On November 28, 2016, LaMia Flight 2933 crashed near the airport in Medellín, Colombia, killing 71 people, including nineteen footballers from the Chapecoense football team, members of its staff, and many journalists. In episode 95 of Take to the Sky the Air Disaster Podcast, we explore the shocking investigation that revealed the flight’s captain, who was also an owner of LaMia, and first officer miscalculated the plane’s fuel supply; failed to contact air traffic control with its fuel emergency in a timely manner; unnecessarily configured the plane for landing too far from the airport, which made the plane descend faster than it should have, thereby, preventing the plane from gliding safely to the runway; and attempted to hide their actions and poor decisions every step of the flight by most likely disconnecting the CVR. The investigation led to the suspension of LaMia’s operations, along with the arrests of one of LaMia’s owners and a flight operator who fraudulently approved the illegal flight plan.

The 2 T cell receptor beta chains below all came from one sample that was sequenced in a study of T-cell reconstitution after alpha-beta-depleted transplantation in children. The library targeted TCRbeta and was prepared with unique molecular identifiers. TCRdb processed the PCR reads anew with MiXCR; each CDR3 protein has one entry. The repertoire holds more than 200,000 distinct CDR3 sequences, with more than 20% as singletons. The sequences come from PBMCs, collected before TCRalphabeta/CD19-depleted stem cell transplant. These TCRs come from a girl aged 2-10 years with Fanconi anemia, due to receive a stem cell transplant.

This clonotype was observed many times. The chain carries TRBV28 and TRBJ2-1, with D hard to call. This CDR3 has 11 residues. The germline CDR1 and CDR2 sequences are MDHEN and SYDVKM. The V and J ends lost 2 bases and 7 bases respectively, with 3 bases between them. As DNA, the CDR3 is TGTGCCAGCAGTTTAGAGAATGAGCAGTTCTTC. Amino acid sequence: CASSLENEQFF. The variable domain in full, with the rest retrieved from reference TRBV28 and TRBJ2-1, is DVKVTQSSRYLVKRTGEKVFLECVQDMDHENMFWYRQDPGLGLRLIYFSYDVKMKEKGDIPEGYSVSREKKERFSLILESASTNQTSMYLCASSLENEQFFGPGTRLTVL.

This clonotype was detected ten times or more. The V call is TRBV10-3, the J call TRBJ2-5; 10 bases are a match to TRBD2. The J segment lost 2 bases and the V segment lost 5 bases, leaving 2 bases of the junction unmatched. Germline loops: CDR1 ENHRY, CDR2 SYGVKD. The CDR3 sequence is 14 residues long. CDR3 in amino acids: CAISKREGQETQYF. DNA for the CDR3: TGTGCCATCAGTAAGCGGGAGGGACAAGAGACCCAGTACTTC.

Brazilian Football Team Chapecoense Boards LaMia Flight 2933 on Their Way to Cup Finals
It’s November 28, 2016, and 73 passengers board their privately chartered flight known as LaMia Flight 2933. But these are no ordinary passengers – and the purpose of this flight is very special. Flight 2933 is transporting the Brazilian football team, Chapecoense, from Santa Cruz de la Sierra, Bolivia, to Medellín, Colombia. The reason for Chapecoense's journey was its upcoming match against Medellín's Atlético Nacional in the cup final of the 2016 Copa Sudamericana, which is South America's secondary international club tournament. And the stakes were high for two reasons: one, this was the first-time that Chapecoense made it to the finals, and two, the winner would earn the right to play against the other cup winners.